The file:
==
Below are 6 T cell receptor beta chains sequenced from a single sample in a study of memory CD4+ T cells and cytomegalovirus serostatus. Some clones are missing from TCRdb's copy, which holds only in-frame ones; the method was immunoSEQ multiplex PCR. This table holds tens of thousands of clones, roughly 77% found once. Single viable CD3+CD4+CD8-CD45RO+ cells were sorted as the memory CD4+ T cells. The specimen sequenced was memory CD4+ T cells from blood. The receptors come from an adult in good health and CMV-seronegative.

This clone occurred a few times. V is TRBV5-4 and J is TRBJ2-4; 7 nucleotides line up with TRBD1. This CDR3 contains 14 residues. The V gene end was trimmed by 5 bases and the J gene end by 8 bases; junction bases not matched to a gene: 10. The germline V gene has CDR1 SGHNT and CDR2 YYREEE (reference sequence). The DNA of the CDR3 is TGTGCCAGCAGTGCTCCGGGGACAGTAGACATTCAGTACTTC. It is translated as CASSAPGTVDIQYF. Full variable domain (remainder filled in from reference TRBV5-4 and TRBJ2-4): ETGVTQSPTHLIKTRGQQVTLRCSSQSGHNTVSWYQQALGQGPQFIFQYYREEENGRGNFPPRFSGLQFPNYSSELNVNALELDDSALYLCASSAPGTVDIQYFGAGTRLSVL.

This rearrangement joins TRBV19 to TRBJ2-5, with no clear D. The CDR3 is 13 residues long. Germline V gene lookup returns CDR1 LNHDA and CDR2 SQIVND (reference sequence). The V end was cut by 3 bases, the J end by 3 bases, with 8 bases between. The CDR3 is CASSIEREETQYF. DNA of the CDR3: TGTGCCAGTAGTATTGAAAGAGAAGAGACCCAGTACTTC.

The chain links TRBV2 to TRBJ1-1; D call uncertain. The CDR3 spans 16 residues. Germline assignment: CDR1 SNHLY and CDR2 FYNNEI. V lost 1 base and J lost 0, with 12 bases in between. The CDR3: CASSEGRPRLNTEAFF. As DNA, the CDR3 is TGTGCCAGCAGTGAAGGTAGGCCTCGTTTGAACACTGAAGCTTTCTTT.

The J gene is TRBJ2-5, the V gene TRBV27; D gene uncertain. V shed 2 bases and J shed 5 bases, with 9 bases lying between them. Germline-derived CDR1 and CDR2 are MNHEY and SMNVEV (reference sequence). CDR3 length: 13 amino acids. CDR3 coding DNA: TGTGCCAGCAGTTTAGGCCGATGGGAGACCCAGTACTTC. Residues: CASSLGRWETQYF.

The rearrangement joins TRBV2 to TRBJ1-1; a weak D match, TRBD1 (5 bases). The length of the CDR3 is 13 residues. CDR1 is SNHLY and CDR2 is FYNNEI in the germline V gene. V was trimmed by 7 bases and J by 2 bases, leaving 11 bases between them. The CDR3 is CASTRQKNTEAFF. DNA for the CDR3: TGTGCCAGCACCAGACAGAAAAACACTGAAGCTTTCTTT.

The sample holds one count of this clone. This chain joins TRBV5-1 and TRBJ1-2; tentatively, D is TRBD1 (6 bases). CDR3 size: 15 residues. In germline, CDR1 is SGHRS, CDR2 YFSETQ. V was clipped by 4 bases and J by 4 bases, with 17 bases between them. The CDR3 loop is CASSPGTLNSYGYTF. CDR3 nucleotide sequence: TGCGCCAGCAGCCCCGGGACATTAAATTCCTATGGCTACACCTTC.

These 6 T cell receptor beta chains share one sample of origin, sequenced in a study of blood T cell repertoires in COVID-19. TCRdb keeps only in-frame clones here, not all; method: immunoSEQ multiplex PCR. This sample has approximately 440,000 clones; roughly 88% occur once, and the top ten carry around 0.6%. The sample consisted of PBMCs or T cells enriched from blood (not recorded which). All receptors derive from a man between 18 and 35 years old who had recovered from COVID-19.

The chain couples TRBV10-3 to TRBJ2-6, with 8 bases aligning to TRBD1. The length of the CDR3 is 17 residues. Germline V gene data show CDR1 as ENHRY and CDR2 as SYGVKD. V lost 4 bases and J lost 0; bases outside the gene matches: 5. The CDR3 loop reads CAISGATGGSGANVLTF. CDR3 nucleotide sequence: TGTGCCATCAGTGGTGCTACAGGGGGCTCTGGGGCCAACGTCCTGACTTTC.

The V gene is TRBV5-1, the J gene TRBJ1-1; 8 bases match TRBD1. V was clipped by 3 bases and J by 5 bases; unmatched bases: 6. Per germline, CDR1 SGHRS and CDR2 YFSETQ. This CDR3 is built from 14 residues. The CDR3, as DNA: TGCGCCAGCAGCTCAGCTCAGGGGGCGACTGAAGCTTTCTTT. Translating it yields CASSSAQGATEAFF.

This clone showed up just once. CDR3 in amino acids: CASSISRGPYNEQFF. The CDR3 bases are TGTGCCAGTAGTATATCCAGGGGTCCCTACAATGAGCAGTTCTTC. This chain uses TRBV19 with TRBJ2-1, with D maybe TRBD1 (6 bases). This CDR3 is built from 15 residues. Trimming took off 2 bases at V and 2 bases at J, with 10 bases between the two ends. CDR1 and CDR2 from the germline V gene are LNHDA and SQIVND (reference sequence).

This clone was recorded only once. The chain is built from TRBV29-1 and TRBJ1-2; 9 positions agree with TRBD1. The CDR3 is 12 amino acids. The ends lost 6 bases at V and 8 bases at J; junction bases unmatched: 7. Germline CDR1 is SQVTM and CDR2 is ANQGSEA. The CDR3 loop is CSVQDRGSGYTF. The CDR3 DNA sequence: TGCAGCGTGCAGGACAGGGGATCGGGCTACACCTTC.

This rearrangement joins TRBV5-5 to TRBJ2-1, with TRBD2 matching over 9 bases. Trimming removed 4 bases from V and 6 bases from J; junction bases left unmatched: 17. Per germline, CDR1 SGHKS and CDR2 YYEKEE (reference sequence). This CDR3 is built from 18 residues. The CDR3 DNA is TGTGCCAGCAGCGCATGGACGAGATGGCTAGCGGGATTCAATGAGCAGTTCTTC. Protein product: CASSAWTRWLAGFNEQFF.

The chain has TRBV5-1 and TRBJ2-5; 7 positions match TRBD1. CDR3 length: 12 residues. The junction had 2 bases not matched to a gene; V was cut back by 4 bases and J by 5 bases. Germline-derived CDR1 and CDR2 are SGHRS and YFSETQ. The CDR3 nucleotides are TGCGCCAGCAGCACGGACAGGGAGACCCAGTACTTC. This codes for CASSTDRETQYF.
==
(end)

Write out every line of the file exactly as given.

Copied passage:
Below are 6 T cell receptor beta chains sequenced from a single sample in a study of memory CD4+ T cells and cytomegalovirus serostatus. Some clones are missing from TCRdb's copy, which holds only in-frame ones; the method was immunoSEQ multiplex PCR. This table holds tens of thousands of clones, roughly 77% found once. Single viable CD3+CD4+CD8-CD45RO+ cells were sorted as the memory CD4+ T cells. The specimen sequenced was memory CD4+ T cells from blood. The receptors come from an adult in good health and CMV-seronegative.

This clone occurred a few times. V is TRBV5-4 and J is TRBJ2-4; 7 nucleotides line up with TRBD1. This CDR3 contains 14 residues. The V gene end was trimmed by 5 bases and the J gene end by 8 bases; junction bases not matched to a gene: 10. The germline V gene has CDR1 SGHNT and CDR2 YYREEE (reference sequence). The DNA of the CDR3 is TGTGCCAGCAGTGCTCCGGGGACAGTAGACATTCAGTACTTC. It is translated as CASSAPGTVDIQYF. Full variable domain (remainder filled in from reference TRBV5-4 and TRBJ2-4): ETGVTQSPTHLIKTRGQQVTLRCSSQSGHNTVSWYQQALGQGPQFIFQYYREEENGRGNFPPRFSGLQFPNYSSELNVNALELDDSALYLCASSAPGTVDIQYFGAGTRLSVL.

This rearrangement joins TRBV19 to TRBJ2-5, with no clear D. The CDR3 is 13 residues long. Germline V gene lookup returns CDR1 LNHDA and CDR2 SQIVND (reference sequence). The V end was cut by 3 bases, the J end by 3 bases, with 8 bases between. The CDR3 is CASSIEREETQYF. DNA of the CDR3: TGTGCCAGTAGTATTGAAAGAGAAGAGACCCAGTACTTC.

The chain links TRBV2 to TRBJ1-1; D call uncertain. The CDR3 spans 16 residues. Germline assignment: CDR1 SNHLY and CDR2 FYNNEI. V lost 1 base and J lost 0, with 12 bases in between. The CDR3: CASSEGRPRLNTEAFF. As DNA, the CDR3 is TGTGCCAGCAGTGAAGGTAGGCCTCGTTTGAACACTGAAGCTTTCTTT.

The J gene is TRBJ2-5, the V gene TRBV27; D gene uncertain. V shed 2 bases and J shed 5 bases, with 9 bases lying between them. Germline-derived CDR1 and CDR2 are MNHEY and SMNVEV (reference sequence). CDR3 length: 13 amino acids. CDR3 coding DNA: TGTGCCAGCAGTTTAGGCCGATGGGAGACCCAGTACTTC. Residues: CASSLGRWETQYF.

The rearrangement joins TRBV2 to TRBJ1-1; a weak D match, TRBD1 (5 bases). The length of the CDR3 is 13 residues. CDR1 is SNHLY and CDR2 is FYNNEI in the germline V gene. V was trimmed by 7 bases and J by 2 bases, leaving 11 bases between them. The CDR3 is CASTRQKNTEAFF. DNA for the CDR3: TGTGCCAGCACCAGACAGAAAAACACTGAAGCTTTCTTT.

The sample holds one count of this clone. This chain joins TRBV5-1 and TRBJ1-2; tentatively, D is TRBD1 (6 bases). CDR3 size: 15 residues. In germline, CDR1 is SGHRS, CDR2 YFSETQ. V was clipped by 4 bases and J by 4 bases, with 17 bases between them. The CDR3 loop is CASSPGTLNSYGYTF. CDR3 nucleotide sequence: TGCGCCAGCAGCCCCGGGACATTAAATTCCTATGGCTACACCTTC.

These 6 T cell receptor beta chains share one sample of origin, sequenced in a study of blood T cell repertoires in COVID-19. TCRdb keeps only in-frame clones here, not all; method: immunoSEQ multiplex PCR. This sample has approximately 440,000 clones; roughly 88% occur once, and the top ten carry around 0.6%. The sample consisted of PBMCs or T cells enriched from blood (not recorded which). All receptors derive from a man between 18 and 35 years old who had recovered from COVID-19.

The chain couples TRBV10-3 to TRBJ2-6, with 8 bases aligning to TRBD1. The length of the CDR3 is 17 residues. Germline V gene data show CDR1 as ENHRY and CDR2 as SYGVKD. V lost 4 bases and J lost 0; bases outside the gene matches: 5. The CDR3 loop reads CAISGATGGSGANVLTF. CDR3 nucleotide sequence: TGTGCCATCAGTGGTGCTACAGGGGGCTCTGGGGCCAACGTCCTGACTTTC.

The V gene is TRBV5-1, the J gene TRBJ1-1; 8 bases match TRBD1. V was clipped by 3 bases and J by 5 bases; unmatched bases: 6. Per germline, CDR1 SGHRS and CDR2 YFSETQ. This CDR3 is built from 14 residues. The CDR3, as DNA: TGCGCCAGCAGCTCAGCTCAGGGGGCGACTGAAGCTTTCTTT. Translating it yields CASSSAQGATEAFF.

This clone showed up just once. CDR3 in amino acids: CASSISRGPYNEQFF. The CDR3 bases are TGTGCCAGTAGTATATCCAGGGGTCCCTACAATGAGCAGTTCTTC. This chain uses TRBV19 with TRBJ2-1, with D maybe TRBD1 (6 bases). This CDR3 is built from 15 residues. Trimming took off 2 bases at V and 2 bases at J, with 10 bases between the two ends. CDR1 and CDR2 from the germline V gene are LNHDA and SQIVND (reference sequence).

This clone was recorded only once. The chain is built from TRBV29-1 and TRBJ1-2; 9 positions agree with TRBD1. The CDR3 is 12 amino acids. The ends lost 6 bases at V and 8 bases at J; junction bases unmatched: 7. Germline CDR1 is SQVTM and CDR2 is ANQGSEA. The CDR3 loop is CSVQDRGSGYTF. The CDR3 DNA sequence: TGCAGCGTGCAGGACAGGGGATCGGGCTACACCTTC.

This rearrangement joins TRBV5-5 to TRBJ2-1, with TRBD2 matching over 9 bases. Trimming removed 4 bases from V and 6 bases from J; junction bases left unmatched: 17. Per germline, CDR1 SGHKS and CDR2 YYEKEE (reference sequence). This CDR3 is built from 18 residues. The CDR3 DNA is TGTGCCAGCAGCGCATGGACGAGATGGCTAGCGGGATTCAATGAGCAGTTCTTC. Protein product: CASSAWTRWLAGFNEQFF.

The chain has TRBV5-1 and TRBJ2-5; 7 positions match TRBD1. CDR3 length: 12 residues. The junction had 2 bases not matched to a gene; V was cut back by 4 bases and J by 5 bases. Germline-derived CDR1 and CDR2 are SGHRS and YFSETQ. The CDR3 nucleotides are TGCGCCAGCAGCACGGACAGGGAGACCCAGTACTTC. This codes for CASSTDRETQYF.